At the beginning of Anodos' journey, the reader learns a little about Anodos' life — the fact that he has just turned twenty-one, he is an orphan with siblings, and that he owns property. However, MacDonald does not give the reader information on Anodos' experiences prior to his journey. As a result, Anodos' actions and reactions throughout his travels in Fairy Land are guided not by experience and prior knowledge that is specific to Anodos, but rather by the instincts and passions inherent in man's most natural and impulsive state. By portraying his main character in general terms, MacDonald allows the life of Anodos to envelop every man.

Or if the book was one of travels, I found myself the traveller. New lands, fresh experiences, novel customs, rose around me. I walked, I discovered, I fought, I suffered, I rejoiced in my success. Was it a history? I was the chief actor therein. I suffered my own blame; I was glad in my own praise. With a fiction it was the same. Mine was the whole story. For I took the place of the character who was most like myself, and his story was mine; until, grown weary with the life of years condensed in an hour, or arrived at my deathbed, or the end of the volume, I would awake, with a sudden bewilderment, to the consciousness of my present life, recognising the walls and roof around me, and finding I joyed or sorrowed only in a book. [76]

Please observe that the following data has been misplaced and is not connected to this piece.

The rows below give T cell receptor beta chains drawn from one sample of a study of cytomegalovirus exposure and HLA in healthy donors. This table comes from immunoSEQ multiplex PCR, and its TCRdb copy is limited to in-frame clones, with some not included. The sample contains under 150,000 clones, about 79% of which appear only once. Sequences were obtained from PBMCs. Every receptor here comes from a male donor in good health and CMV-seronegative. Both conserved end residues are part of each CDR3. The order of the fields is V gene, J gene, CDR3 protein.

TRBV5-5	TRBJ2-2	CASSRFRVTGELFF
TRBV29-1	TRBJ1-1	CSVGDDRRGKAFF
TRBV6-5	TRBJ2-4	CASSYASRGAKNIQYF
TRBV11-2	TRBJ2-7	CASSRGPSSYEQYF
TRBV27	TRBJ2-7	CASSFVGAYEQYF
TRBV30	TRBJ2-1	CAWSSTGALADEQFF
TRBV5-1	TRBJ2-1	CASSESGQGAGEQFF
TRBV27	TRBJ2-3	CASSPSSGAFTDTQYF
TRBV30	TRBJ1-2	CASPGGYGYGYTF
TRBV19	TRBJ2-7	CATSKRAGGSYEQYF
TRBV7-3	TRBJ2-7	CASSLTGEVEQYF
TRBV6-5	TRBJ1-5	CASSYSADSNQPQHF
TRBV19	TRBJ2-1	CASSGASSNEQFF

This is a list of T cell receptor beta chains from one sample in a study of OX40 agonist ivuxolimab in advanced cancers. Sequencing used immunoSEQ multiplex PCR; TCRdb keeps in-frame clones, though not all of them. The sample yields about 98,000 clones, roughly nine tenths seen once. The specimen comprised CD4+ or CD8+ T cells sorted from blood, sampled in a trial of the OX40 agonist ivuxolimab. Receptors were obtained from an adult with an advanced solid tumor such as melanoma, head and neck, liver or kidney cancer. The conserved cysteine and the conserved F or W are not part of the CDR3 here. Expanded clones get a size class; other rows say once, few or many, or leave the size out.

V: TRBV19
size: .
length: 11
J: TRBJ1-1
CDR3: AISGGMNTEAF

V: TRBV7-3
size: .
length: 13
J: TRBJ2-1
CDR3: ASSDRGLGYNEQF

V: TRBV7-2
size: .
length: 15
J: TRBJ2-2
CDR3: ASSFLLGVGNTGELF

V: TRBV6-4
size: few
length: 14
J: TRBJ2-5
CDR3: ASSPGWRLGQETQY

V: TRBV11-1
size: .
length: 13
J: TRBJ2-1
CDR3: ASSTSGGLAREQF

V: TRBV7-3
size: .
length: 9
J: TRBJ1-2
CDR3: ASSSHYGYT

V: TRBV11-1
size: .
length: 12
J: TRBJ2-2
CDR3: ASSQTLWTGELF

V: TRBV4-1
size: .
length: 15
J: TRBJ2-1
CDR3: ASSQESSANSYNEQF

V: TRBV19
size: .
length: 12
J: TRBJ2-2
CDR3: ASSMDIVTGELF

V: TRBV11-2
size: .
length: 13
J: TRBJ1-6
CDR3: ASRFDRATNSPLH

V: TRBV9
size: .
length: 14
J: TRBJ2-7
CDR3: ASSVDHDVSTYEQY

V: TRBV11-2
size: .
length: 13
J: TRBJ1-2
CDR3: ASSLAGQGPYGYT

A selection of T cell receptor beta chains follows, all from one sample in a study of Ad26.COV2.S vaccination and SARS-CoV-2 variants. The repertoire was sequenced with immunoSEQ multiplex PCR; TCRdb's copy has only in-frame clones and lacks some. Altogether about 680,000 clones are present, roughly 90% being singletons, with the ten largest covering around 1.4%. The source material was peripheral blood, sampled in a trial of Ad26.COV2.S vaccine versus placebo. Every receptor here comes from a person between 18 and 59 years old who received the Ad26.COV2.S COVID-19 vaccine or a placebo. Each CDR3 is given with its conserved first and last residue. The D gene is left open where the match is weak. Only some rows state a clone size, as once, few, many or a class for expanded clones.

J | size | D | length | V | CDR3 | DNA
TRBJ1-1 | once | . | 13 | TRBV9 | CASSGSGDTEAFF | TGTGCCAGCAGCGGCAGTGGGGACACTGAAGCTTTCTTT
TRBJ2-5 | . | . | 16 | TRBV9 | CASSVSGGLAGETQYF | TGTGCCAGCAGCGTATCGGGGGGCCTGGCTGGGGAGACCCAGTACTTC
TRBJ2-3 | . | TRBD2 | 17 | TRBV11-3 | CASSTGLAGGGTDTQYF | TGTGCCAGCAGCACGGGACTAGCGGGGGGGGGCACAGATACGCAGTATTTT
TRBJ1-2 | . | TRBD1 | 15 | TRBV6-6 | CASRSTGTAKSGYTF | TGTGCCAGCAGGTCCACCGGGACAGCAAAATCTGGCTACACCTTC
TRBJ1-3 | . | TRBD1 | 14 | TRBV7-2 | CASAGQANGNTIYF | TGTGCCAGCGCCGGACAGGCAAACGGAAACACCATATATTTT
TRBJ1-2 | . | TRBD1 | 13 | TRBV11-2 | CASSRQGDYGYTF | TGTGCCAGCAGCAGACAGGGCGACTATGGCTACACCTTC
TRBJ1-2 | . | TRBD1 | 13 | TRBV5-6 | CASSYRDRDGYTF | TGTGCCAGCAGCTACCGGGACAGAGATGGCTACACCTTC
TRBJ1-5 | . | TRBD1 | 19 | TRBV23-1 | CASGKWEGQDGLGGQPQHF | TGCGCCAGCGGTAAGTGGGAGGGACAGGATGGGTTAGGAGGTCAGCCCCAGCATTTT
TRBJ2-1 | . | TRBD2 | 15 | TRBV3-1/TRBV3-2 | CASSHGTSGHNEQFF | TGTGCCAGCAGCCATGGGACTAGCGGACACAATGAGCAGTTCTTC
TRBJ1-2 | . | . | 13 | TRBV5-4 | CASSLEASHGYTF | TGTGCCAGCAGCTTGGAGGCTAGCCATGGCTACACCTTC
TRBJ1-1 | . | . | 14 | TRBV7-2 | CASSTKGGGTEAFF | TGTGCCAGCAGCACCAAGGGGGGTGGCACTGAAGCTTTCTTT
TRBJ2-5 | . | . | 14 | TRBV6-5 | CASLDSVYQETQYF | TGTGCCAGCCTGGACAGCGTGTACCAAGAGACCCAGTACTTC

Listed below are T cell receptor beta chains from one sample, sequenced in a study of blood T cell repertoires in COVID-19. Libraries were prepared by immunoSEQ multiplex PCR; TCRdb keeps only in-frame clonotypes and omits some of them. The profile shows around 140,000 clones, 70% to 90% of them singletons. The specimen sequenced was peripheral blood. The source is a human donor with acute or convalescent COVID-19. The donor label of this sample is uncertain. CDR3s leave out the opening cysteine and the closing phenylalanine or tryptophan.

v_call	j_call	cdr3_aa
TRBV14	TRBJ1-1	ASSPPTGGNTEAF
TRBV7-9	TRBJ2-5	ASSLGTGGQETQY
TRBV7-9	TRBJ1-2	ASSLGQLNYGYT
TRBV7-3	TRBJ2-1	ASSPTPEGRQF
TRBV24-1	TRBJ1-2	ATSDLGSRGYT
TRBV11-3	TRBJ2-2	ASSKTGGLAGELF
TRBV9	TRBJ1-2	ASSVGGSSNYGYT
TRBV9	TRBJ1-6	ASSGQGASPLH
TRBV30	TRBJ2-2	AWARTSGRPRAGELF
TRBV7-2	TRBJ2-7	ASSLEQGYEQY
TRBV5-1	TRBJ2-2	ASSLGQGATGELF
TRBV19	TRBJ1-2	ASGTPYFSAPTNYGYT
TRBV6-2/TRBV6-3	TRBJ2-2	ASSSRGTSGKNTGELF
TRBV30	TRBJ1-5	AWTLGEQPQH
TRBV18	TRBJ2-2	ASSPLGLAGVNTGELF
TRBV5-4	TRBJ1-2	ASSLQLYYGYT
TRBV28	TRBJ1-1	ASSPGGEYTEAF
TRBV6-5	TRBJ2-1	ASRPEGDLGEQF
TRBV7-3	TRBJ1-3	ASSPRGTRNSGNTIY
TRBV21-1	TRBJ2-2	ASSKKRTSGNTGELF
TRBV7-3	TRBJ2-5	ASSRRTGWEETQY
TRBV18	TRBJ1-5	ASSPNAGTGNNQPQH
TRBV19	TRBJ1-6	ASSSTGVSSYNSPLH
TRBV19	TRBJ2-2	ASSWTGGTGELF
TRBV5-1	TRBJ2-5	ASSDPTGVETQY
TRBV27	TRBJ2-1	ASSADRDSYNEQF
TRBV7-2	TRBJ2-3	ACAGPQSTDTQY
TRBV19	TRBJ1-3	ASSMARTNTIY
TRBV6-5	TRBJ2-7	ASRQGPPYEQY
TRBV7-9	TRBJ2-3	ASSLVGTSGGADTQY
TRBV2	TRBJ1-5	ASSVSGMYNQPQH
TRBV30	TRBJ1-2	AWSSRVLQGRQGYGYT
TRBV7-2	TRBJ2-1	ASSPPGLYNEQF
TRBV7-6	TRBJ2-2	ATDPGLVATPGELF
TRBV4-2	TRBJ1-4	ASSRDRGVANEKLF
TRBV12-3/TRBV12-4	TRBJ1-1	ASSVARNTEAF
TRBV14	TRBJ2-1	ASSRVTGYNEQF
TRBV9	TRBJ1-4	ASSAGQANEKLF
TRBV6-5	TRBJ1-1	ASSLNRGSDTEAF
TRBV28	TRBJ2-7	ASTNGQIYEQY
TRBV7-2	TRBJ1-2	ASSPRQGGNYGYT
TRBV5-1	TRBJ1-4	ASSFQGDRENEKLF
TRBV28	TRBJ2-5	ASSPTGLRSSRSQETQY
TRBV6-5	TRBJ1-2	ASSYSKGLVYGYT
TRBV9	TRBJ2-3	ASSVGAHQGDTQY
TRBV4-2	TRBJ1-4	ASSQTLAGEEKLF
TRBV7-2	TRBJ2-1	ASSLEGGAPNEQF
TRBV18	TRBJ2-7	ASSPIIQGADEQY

Could I translate the experience of my travels there, into common life? This was the question. Or must I live it all over again, and learn it all over again, in the other forms that belong to the world of men, whose experience yet runs parallel to that of Fairy Land? These questions I cannot answer yet. But I fear. [184]

Questions

1. How does MacDonald parallel the reader's experience with Phantastes to Anodos' encounter with the books in the Faerie library? As Anodos "took the place of the character who was most like myself, and his story was mine," does the reader take the place of Anodos? In the passage from 184, each time the word "I" appears in the last passage, is it possible that MacDonald wishes the reader to interpret this "I" not as Anodos, but as his or herself?

2. Does MacDonald wish his reader to "awake" from Phantastes in the same fashion that Anodos awakes from his volumes — to realize that he or she "joyed or sorrowed only in a book"?

3. In the passage from page 184, MacDonald presents the idea of applying Anodos' adventures to "common life" in questions. How does this technique strengthen the presentation of this concept? MacDonald chooses not to answer the questions — is this task intentionally left to the reader's imagination?

4. Why would MacDonald include the sentence "But I fear"? What does Anodos fear?

5. The name Anodos means "a way up, ascent, the going up, uprising" as opposed to its anotonym, Kathodos, meaning "the way down" (http://www.anodos.org/anodos.php). MacDonald obviously chose this name for his main character with great care, but considering the position MacDonald places the reader in through these passages, does it hold symbolic meaning for the reader?

References

MacDonald, George. Phantastes. Grand Rapids, Michigan: Wm. B. Eerdmans, 2000.


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Last modified 7 February 2004